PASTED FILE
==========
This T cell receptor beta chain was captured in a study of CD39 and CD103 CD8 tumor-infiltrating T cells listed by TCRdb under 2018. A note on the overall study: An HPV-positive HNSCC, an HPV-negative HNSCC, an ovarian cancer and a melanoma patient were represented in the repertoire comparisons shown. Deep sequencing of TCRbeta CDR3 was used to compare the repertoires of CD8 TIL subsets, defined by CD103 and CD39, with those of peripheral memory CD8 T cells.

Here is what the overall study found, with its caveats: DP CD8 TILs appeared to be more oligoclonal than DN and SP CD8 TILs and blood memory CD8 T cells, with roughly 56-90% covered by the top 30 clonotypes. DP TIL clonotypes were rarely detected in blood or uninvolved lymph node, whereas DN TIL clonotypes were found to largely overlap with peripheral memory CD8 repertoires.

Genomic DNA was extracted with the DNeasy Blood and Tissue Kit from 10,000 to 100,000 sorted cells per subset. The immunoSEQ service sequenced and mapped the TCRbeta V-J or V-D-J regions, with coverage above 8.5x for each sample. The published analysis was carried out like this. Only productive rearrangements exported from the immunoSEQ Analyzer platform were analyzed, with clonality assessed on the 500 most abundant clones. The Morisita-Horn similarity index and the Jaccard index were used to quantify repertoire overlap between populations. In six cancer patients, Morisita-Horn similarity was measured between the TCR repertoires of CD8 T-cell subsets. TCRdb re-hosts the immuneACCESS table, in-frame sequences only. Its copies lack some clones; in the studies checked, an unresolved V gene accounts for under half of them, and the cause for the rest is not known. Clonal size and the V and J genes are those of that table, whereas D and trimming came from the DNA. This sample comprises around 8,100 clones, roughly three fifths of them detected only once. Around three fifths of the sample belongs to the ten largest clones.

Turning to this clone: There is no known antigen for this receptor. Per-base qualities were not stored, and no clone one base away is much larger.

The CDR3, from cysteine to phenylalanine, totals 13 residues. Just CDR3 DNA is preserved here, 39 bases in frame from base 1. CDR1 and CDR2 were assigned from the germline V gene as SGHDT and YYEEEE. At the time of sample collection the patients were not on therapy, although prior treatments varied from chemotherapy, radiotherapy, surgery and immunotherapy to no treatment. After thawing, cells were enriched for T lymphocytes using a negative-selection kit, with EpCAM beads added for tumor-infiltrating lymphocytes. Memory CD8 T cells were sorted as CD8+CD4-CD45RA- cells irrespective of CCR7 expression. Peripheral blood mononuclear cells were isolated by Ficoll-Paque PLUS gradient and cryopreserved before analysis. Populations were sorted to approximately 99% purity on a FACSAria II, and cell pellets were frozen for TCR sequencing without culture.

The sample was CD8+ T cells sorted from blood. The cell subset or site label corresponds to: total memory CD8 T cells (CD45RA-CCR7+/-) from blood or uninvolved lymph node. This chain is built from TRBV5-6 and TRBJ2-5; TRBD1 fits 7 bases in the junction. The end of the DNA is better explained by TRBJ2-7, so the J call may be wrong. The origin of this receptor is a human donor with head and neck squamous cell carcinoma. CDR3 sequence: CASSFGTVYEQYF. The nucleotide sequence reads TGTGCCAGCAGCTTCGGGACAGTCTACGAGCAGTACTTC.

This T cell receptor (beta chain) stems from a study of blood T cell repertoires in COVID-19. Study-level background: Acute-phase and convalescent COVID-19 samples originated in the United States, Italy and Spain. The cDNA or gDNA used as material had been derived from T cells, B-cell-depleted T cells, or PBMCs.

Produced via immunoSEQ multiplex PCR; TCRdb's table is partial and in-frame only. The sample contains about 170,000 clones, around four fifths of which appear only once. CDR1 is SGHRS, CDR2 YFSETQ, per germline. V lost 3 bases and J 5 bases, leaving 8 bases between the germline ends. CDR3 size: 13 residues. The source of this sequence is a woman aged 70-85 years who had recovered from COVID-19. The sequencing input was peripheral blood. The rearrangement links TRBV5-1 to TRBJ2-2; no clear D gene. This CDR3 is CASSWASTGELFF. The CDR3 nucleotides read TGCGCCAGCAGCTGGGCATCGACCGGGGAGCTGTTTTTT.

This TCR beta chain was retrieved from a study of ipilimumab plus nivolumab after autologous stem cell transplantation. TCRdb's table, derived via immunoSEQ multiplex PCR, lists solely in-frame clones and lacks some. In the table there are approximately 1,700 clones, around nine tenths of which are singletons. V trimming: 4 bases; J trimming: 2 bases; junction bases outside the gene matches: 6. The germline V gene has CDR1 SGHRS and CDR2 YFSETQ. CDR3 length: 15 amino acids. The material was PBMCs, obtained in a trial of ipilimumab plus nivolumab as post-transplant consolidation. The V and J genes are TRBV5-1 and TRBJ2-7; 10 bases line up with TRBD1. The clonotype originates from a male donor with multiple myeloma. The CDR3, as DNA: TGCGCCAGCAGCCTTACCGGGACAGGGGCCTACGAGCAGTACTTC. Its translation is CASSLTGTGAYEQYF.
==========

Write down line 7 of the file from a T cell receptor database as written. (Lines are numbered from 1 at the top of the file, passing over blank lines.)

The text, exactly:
This T cell receptor (beta chain) stems from a study of blood T cell repertoires in COVID-19. Study-level background: Acute-phase and convalescent COVID-19 samples originated in the United States, Italy and Spain. The cDNA or gDNA used as material had been derived from T cells, B-cell-depleted T cells, or PBMCs.